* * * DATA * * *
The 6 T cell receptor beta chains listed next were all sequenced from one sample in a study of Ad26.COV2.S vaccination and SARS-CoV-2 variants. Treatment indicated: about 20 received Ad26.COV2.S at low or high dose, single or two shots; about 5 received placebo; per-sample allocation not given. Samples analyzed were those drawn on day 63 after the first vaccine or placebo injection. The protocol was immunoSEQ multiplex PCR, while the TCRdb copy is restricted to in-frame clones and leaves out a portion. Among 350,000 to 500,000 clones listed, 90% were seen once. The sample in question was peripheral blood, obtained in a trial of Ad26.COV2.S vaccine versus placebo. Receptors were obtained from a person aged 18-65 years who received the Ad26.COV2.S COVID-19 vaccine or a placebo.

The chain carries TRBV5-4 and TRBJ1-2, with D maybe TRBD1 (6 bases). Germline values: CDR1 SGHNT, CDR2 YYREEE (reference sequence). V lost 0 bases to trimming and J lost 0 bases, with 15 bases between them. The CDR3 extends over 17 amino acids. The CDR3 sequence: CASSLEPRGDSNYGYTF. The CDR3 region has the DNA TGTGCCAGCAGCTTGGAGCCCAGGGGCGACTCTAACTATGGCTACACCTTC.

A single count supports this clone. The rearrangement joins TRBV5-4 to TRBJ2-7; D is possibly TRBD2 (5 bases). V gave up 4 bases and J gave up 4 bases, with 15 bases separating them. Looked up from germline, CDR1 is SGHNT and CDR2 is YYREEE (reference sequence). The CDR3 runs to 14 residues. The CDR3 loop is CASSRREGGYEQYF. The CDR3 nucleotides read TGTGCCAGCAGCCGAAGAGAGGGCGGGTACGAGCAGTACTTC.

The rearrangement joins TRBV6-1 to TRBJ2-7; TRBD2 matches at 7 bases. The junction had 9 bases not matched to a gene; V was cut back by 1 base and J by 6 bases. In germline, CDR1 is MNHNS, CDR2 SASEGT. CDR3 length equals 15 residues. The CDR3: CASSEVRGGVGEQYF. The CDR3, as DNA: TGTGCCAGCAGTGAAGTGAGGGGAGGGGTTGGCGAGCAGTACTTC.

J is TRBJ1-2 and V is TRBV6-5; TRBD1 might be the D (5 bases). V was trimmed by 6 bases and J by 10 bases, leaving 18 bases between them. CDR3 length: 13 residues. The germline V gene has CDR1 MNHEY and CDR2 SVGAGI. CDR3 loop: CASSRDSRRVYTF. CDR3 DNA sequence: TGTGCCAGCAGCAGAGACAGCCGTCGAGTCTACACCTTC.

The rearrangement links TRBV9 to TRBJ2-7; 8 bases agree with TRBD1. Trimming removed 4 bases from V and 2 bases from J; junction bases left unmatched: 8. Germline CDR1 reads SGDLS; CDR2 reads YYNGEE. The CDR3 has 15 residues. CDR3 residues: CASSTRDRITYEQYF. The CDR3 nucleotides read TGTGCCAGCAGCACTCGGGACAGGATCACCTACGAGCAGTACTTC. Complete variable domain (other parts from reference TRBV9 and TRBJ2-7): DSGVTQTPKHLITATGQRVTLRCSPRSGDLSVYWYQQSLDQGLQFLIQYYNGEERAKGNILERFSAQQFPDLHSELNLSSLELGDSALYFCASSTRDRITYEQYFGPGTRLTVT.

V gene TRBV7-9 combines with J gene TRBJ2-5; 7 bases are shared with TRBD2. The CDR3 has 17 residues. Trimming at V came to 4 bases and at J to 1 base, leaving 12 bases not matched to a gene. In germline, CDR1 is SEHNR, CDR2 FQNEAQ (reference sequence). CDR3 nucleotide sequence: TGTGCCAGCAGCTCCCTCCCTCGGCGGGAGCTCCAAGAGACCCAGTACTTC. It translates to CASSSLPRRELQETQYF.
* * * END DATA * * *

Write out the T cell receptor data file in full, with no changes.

The 6 T cell receptor beta chains listed next were all sequenced from one sample in a study of Ad26.COV2.S vaccination and SARS-CoV-2 variants. Treatment indicated: about 20 received Ad26.COV2.S at low or high dose, single or two shots; about 5 received placebo; per-sample allocation not given. Samples analyzed were those drawn on day 63 after the first vaccine or placebo injection. The protocol was immunoSEQ multiplex PCR, while the TCRdb copy is restricted to in-frame clones and leaves out a portion. Among 350,000 to 500,000 clones listed, 90% were seen once. The sample in question was peripheral blood, obtained in a trial of Ad26.COV2.S vaccine versus placebo. Receptors were obtained from a person aged 18-65 years who received the Ad26.COV2.S COVID-19 vaccine or a placebo.

The chain carries TRBV5-4 and TRBJ1-2, with D maybe TRBD1 (6 bases). Germline values: CDR1 SGHNT, CDR2 YYREEE (reference sequence). V lost 0 bases to trimming and J lost 0 bases, with 15 bases between them. The CDR3 extends over 17 amino acids. The CDR3 sequence: CASSLEPRGDSNYGYTF. The CDR3 region has the DNA TGTGCCAGCAGCTTGGAGCCCAGGGGCGACTCTAACTATGGCTACACCTTC.

A single count supports this clone. The rearrangement joins TRBV5-4 to TRBJ2-7; D is possibly TRBD2 (5 bases). V gave up 4 bases and J gave up 4 bases, with 15 bases separating them. Looked up from germline, CDR1 is SGHNT and CDR2 is YYREEE (reference sequence). The CDR3 runs to 14 residues. The CDR3 loop is CASSRREGGYEQYF. The CDR3 nucleotides read TGTGCCAGCAGCCGAAGAGAGGGCGGGTACGAGCAGTACTTC.

The rearrangement joins TRBV6-1 to TRBJ2-7; TRBD2 matches at 7 bases. The junction had 9 bases not matched to a gene; V was cut back by 1 base and J by 6 bases. In germline, CDR1 is MNHNS, CDR2 SASEGT. CDR3 length equals 15 residues. The CDR3: CASSEVRGGVGEQYF. The CDR3, as DNA: TGTGCCAGCAGTGAAGTGAGGGGAGGGGTTGGCGAGCAGTACTTC.

J is TRBJ1-2 and V is TRBV6-5; TRBD1 might be the D (5 bases). V was trimmed by 6 bases and J by 10 bases, leaving 18 bases between them. CDR3 length: 13 residues. The germline V gene has CDR1 MNHEY and CDR2 SVGAGI. CDR3 loop: CASSRDSRRVYTF. CDR3 DNA sequence: TGTGCCAGCAGCAGAGACAGCCGTCGAGTCTACACCTTC.

The rearrangement links TRBV9 to TRBJ2-7; 8 bases agree with TRBD1. Trimming removed 4 bases from V and 2 bases from J; junction bases left unmatched: 8. Germline CDR1 reads SGDLS; CDR2 reads YYNGEE. The CDR3 has 15 residues. CDR3 residues: CASSTRDRITYEQYF. The CDR3 nucleotides read TGTGCCAGCAGCACTCGGGACAGGATCACCTACGAGCAGTACTTC. Complete variable domain (other parts from reference TRBV9 and TRBJ2-7): DSGVTQTPKHLITATGQRVTLRCSPRSGDLSVYWYQQSLDQGLQFLIQYYNGEERAKGNILERFSAQQFPDLHSELNLSSLELGDSALYFCASSTRDRITYEQYFGPGTRLTVT.

V gene TRBV7-9 combines with J gene TRBJ2-5; 7 bases are shared with TRBD2. The CDR3 has 17 residues. Trimming at V came to 4 bases and at J to 1 base, leaving 12 bases not matched to a gene. In germline, CDR1 is SEHNR, CDR2 FQNEAQ (reference sequence). CDR3 nucleotide sequence: TGTGCCAGCAGCTCCCTCCCTCGGCGGGAGCTCCAAGAGACCCAGTACTTC. It translates to CASSSLPRRELQETQYF.